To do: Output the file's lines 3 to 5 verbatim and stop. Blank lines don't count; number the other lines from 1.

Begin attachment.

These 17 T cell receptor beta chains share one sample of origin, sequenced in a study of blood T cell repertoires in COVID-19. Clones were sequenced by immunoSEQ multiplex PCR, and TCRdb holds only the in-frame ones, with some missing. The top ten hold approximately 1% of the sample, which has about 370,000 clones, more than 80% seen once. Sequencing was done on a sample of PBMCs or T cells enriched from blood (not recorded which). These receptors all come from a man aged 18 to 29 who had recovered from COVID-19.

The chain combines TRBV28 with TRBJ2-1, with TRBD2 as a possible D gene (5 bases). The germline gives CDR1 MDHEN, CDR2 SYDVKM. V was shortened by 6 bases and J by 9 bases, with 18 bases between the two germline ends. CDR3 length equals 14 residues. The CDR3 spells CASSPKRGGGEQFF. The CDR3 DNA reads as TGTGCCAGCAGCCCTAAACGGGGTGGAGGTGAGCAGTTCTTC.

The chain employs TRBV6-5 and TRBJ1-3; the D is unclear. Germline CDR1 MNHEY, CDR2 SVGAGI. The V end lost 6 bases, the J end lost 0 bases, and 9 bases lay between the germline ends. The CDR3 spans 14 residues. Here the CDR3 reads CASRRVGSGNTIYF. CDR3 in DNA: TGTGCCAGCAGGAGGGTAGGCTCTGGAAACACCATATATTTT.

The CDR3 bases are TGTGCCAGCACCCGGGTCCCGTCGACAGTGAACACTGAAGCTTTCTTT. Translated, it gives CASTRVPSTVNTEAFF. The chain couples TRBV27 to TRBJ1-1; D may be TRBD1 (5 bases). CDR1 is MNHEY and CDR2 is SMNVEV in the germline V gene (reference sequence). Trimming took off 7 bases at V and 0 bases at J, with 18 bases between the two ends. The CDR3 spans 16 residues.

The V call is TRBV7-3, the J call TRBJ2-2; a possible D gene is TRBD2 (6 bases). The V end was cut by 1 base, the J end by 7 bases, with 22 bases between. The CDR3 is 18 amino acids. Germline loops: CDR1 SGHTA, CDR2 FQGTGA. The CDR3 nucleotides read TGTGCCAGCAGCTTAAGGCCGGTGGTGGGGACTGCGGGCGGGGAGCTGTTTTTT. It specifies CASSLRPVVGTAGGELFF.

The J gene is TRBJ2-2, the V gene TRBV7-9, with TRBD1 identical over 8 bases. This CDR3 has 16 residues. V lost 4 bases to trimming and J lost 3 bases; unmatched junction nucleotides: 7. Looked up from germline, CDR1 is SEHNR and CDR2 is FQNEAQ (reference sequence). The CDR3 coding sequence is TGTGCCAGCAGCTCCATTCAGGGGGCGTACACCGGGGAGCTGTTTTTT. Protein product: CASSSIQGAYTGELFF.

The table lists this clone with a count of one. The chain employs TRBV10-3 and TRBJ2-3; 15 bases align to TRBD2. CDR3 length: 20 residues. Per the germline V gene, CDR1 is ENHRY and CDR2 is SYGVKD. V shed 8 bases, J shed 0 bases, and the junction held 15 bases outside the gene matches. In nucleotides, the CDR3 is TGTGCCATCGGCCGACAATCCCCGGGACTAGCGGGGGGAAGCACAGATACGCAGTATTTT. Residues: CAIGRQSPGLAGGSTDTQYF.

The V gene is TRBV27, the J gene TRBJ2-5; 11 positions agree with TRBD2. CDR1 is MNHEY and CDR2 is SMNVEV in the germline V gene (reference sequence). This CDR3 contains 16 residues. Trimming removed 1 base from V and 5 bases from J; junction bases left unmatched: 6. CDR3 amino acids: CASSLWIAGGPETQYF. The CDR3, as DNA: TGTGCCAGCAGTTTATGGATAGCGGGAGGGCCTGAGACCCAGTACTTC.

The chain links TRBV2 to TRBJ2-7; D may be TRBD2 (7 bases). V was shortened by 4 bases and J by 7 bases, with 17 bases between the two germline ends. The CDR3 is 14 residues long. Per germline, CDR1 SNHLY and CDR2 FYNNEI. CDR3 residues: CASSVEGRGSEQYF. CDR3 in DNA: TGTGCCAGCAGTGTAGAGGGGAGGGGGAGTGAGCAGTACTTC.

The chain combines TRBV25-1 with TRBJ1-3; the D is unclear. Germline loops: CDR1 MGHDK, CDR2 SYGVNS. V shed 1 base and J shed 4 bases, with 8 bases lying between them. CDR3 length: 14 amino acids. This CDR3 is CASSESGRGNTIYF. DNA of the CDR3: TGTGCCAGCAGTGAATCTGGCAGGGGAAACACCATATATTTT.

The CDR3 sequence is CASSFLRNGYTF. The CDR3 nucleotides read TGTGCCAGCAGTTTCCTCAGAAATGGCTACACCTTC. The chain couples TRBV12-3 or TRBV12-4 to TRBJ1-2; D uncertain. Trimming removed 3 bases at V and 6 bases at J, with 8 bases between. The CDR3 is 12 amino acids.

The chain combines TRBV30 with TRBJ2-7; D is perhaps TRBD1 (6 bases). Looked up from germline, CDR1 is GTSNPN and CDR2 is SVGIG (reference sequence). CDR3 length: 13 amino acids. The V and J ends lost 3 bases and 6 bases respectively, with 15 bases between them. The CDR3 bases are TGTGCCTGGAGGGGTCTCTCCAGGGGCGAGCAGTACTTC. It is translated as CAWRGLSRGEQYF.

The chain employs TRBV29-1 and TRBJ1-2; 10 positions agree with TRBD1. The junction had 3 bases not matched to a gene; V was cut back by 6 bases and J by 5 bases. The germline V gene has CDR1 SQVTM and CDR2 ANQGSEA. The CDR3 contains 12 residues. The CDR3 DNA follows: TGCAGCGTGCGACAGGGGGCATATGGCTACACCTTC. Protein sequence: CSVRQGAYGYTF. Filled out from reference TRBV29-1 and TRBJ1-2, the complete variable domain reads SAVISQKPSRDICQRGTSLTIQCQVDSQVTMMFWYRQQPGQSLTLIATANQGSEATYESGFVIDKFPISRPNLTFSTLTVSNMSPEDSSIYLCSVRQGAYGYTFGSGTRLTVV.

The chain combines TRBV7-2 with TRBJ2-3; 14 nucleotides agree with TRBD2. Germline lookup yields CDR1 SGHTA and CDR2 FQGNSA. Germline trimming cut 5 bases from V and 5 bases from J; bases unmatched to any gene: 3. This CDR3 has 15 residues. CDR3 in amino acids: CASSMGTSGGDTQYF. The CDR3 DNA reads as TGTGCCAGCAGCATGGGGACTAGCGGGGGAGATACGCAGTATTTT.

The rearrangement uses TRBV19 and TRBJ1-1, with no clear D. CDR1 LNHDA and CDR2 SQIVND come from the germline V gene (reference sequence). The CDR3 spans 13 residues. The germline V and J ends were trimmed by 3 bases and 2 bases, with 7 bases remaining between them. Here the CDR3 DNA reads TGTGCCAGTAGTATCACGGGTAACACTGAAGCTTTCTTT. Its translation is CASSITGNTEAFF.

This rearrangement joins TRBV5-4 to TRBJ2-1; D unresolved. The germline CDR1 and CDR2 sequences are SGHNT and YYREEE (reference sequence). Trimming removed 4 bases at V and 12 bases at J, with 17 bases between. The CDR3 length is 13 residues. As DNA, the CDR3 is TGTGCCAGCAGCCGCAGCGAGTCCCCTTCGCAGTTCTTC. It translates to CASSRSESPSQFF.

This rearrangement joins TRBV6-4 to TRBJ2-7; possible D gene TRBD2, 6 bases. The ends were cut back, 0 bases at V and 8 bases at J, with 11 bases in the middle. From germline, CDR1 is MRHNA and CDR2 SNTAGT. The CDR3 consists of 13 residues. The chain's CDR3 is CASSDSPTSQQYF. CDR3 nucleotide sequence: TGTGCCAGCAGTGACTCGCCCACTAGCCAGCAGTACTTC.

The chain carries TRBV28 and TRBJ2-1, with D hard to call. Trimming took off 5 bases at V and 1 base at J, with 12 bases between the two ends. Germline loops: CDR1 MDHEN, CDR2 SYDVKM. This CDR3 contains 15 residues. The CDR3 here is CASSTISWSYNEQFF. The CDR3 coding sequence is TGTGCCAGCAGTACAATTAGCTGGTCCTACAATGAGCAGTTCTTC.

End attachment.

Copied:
The chain employs TRBV6-5 and TRBJ1-3; the D is unclear. Germline CDR1 MNHEY, CDR2 SVGAGI. The V end lost 6 bases, the J end lost 0 bases, and 9 bases lay between the germline ends. The CDR3 spans 14 residues. Here the CDR3 reads CASRRVGSGNTIYF. CDR3 in DNA: TGTGCCAGCAGGAGGGTAGGCTCTGGAAACACCATATATTTT.

The CDR3 bases are TGTGCCAGCACCCGGGTCCCGTCGACAGTGAACACTGAAGCTTTCTTT. Translated, it gives CASTRVPSTVNTEAFF. The chain couples TRBV27 to TRBJ1-1; D may be TRBD1 (5 bases). CDR1 is MNHEY and CDR2 is SMNVEV in the germline V gene (reference sequence). Trimming took off 7 bases at V and 0 bases at J, with 18 bases between the two ends. The CDR3 spans 16 residues.

The V call is TRBV7-3, the J call TRBJ2-2; a possible D gene is TRBD2 (6 bases). The V end was cut by 1 base, the J end by 7 bases, with 22 bases between. The CDR3 is 18 amino acids. Germline loops: CDR1 SGHTA, CDR2 FQGTGA. The CDR3 nucleotides read TGTGCCAGCAGCTTAAGGCCGGTGGTGGGGACTGCGGGCGGGGAGCTGTTTTTT. It specifies CASSLRPVVGTAGGELFF.